First, that meant keeping them home, conducting workshops on Zoom — though for some it was impossible to find a quiet space to log in. Then, just as they thought it might be safe to venture back out, a summer of unrest and violence.

The losses mounted: On March 29, Jhaquil Aguilar, a young man who saw poetry and social justice in environmental restoration. On May 6, Zafir Hall, who grew up in the Blumberg towers, was locked up, and came home committed to bettering his community. On July 3, Curan Cottman, an alumnus of the program known as a community leader, artist, and musician who performed as Ronnie Vega.

» READ MORE: We published the names of Philadelphians killed by guns this year. Their loved ones are helping fill in the blanks. | Helen Ubiñas

Greene, a father of three who found his passion for landscaping while at PowerCorps, also was killed in July. His sister, Michelle Greene, said the Memorial Grove is a fitting tribute. “It’s very heartwarming, because it shows that him and the 11 other [PowerCorps members] that lost their lives are being acknowledged and honored for the contributions they put into the program, as well as the city.”

Other members were swept up in arrests in connection with protests in May and June.

One, Alexander Allen, 29, was arrested days before he was to start an apprenticeship at the Philadelphia Water Department, a coveted post. (When he stopped by a recent PowerCorps’ graduation ceremony, members actually cheered. One screamed: “You got a PENSION! You can never leave that job!”)

Allen said he was only out that night to discourage friends from doing anything they’d regret. “I was just telling them to chill.” He’s still facing serious charges, including what he says are baseless claims he assaulted police.

“It’s crazy out here now, all this violence going on and nobody got answers for it,” he said. “The sad thing about my life: I’m not able to protect my kids the way I want to. I’m still living in the same part of the city, in the heart of North Philadelphia, where a lot of this violence stems from.”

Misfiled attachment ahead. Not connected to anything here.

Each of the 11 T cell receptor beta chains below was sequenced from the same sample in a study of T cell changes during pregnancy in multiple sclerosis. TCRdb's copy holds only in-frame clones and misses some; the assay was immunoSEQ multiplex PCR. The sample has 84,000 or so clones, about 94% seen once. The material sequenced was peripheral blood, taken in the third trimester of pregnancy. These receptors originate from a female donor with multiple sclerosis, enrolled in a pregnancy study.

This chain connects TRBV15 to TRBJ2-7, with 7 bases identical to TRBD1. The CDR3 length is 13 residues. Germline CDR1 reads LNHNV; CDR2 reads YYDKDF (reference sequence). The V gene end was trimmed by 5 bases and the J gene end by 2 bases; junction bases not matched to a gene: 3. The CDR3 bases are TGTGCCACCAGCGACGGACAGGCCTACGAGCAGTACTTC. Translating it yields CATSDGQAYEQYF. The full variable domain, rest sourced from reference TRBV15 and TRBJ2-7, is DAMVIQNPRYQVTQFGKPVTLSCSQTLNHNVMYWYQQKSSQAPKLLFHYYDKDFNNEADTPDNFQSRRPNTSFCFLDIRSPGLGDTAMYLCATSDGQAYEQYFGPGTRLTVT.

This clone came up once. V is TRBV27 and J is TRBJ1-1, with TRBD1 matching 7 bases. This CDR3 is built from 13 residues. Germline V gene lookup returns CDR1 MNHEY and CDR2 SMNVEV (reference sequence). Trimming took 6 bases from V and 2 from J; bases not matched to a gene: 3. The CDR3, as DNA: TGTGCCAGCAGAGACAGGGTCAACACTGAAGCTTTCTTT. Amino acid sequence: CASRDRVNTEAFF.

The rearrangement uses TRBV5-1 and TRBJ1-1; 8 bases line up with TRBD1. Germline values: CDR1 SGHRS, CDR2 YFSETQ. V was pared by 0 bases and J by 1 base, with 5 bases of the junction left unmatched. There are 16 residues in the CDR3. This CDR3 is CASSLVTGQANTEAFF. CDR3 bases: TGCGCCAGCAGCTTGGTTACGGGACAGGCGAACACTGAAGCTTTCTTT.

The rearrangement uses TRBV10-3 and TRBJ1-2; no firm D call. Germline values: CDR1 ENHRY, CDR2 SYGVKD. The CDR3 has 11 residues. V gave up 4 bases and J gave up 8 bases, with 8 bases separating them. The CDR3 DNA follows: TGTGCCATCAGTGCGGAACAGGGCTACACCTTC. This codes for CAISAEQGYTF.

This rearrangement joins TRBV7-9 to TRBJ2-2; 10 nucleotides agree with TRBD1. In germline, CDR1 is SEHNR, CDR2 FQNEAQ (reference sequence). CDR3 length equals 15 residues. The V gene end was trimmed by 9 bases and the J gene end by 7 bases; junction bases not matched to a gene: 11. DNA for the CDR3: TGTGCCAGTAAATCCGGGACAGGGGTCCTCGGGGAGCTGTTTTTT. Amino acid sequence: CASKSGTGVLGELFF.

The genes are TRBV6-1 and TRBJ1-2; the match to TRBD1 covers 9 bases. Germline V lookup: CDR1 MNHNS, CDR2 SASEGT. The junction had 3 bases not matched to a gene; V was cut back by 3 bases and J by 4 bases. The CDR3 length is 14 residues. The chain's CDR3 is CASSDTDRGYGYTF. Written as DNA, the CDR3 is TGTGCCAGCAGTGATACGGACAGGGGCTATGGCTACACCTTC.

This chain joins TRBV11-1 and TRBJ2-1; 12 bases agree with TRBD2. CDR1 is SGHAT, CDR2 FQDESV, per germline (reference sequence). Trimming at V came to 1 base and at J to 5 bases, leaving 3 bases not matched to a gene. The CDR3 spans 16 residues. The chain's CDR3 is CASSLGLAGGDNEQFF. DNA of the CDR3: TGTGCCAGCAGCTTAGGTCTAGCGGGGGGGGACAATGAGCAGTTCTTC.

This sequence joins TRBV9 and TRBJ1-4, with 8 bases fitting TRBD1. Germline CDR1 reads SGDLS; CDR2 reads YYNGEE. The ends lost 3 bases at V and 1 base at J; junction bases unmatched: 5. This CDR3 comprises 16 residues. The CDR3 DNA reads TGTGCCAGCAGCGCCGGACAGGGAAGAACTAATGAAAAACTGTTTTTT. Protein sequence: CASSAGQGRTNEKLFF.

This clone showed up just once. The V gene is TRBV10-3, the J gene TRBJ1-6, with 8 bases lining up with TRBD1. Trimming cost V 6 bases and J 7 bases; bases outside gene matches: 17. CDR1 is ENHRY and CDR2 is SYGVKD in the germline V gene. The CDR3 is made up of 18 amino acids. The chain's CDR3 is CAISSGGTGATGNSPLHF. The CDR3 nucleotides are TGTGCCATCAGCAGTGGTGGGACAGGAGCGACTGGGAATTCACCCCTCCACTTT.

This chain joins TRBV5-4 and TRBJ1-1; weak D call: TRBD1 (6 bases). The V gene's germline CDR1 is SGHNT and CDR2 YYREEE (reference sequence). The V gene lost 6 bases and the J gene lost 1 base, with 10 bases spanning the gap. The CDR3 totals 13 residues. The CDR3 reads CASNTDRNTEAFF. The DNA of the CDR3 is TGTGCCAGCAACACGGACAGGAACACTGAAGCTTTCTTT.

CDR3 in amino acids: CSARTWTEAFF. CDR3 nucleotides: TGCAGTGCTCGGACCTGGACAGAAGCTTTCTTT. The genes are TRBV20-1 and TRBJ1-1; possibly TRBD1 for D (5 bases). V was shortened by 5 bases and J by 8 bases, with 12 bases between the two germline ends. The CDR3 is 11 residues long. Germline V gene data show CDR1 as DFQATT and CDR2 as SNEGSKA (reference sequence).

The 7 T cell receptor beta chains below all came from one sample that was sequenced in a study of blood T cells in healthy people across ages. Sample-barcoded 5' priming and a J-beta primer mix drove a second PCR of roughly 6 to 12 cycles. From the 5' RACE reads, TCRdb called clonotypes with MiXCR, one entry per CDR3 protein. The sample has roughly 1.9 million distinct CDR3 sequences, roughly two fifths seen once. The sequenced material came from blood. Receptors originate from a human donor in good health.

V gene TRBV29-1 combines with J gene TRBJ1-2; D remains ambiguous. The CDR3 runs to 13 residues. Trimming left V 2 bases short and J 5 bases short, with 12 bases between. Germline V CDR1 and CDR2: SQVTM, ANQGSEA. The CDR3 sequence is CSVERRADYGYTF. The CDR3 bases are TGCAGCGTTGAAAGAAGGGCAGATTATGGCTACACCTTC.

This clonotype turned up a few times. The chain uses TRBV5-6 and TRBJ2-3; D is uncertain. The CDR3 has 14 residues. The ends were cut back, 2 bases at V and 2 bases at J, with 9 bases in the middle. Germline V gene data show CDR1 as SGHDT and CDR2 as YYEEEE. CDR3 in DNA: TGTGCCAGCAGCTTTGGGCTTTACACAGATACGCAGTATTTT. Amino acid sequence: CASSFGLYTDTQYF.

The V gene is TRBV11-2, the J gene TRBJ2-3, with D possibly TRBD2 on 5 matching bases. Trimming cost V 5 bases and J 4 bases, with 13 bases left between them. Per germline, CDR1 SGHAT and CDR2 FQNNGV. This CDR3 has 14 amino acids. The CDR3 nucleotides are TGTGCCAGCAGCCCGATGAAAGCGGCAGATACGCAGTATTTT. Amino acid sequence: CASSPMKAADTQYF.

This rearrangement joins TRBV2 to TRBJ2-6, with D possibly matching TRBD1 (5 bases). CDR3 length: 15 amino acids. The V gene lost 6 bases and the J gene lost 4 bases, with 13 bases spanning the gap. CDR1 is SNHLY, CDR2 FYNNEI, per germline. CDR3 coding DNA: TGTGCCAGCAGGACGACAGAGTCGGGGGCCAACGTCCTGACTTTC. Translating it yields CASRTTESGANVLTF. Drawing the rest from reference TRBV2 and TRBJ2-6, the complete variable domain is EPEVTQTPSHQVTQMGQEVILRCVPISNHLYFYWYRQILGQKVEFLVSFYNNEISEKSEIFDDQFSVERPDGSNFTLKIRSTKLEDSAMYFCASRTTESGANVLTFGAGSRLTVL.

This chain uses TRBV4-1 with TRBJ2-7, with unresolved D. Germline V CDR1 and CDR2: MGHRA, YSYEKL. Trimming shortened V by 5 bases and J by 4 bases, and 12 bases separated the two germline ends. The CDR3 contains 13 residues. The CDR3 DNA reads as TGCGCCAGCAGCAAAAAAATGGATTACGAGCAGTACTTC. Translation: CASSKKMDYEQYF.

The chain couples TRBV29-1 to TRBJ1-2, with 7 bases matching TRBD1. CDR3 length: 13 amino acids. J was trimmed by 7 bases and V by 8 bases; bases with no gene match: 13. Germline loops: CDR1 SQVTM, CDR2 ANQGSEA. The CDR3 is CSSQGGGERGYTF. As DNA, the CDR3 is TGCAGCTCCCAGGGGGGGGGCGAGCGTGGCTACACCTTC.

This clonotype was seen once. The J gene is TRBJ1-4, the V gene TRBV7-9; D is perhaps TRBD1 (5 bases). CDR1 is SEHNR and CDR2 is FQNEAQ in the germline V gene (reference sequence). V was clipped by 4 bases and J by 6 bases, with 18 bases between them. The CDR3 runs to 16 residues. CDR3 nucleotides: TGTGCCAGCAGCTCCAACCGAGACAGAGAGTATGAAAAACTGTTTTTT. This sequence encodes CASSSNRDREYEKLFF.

‘I’m more than some criminal’

At the Guild’s workshop, where apprentices were finally permitted to return for limited in-person sessions this summer, teaching artist Nazeer Horner, 22, started class with a crash course in art history, zeroing in on expressionism.

Then, he invited the group to sketch quick self-portraits and present them to the class. One began his remarks by acknowledging, “It’s the dumbest thing ever to get a face tattoo before you go in front of a judge.”

The program is part of Mural Arts’ restorative justice arm, which also includes prolific prison-based mural workshops, and targets young people coming home from prison or on probation. They, too, lost a member this summer, Tahmir Redding, 25, who was fatally shot in the city’s Tioga section.

Will Cooper-Balis, the program manager, conducts intake interviews with each participant. Most are seeking stable work, and a safer place to live.

Jared Cooper, a slight 19-year-old with short locks, spent months trying to secure an apartment and full-time work. At the same time, he had criminal charges looming, leaving his future uncertain.

» READ MORE: Philly’s gun violence has hit startling levels: ‘This is a real pandemic in itself’

“It’s dangerous in Philly: You step outside and say the wrong thing, and someone is going to take your life,” he said as he dabbed at a surrealist painting: grief and acrylic on paper. Even enrolling in the Guild has its perils, he said. “They’ll say: ‘You’re in the Mural Arts program? That’s stupid. That’s soft. That’s corny.’”

He’s hoping, though, it will set him on a better path, perhaps show that he deserves a second chance. “I want the judge to see I’m more than just some African American criminal.”

The Guild — art therapy meets work readiness meets on-the-job training — is among the highest-paying such programs in the city, at $13.75 an hour.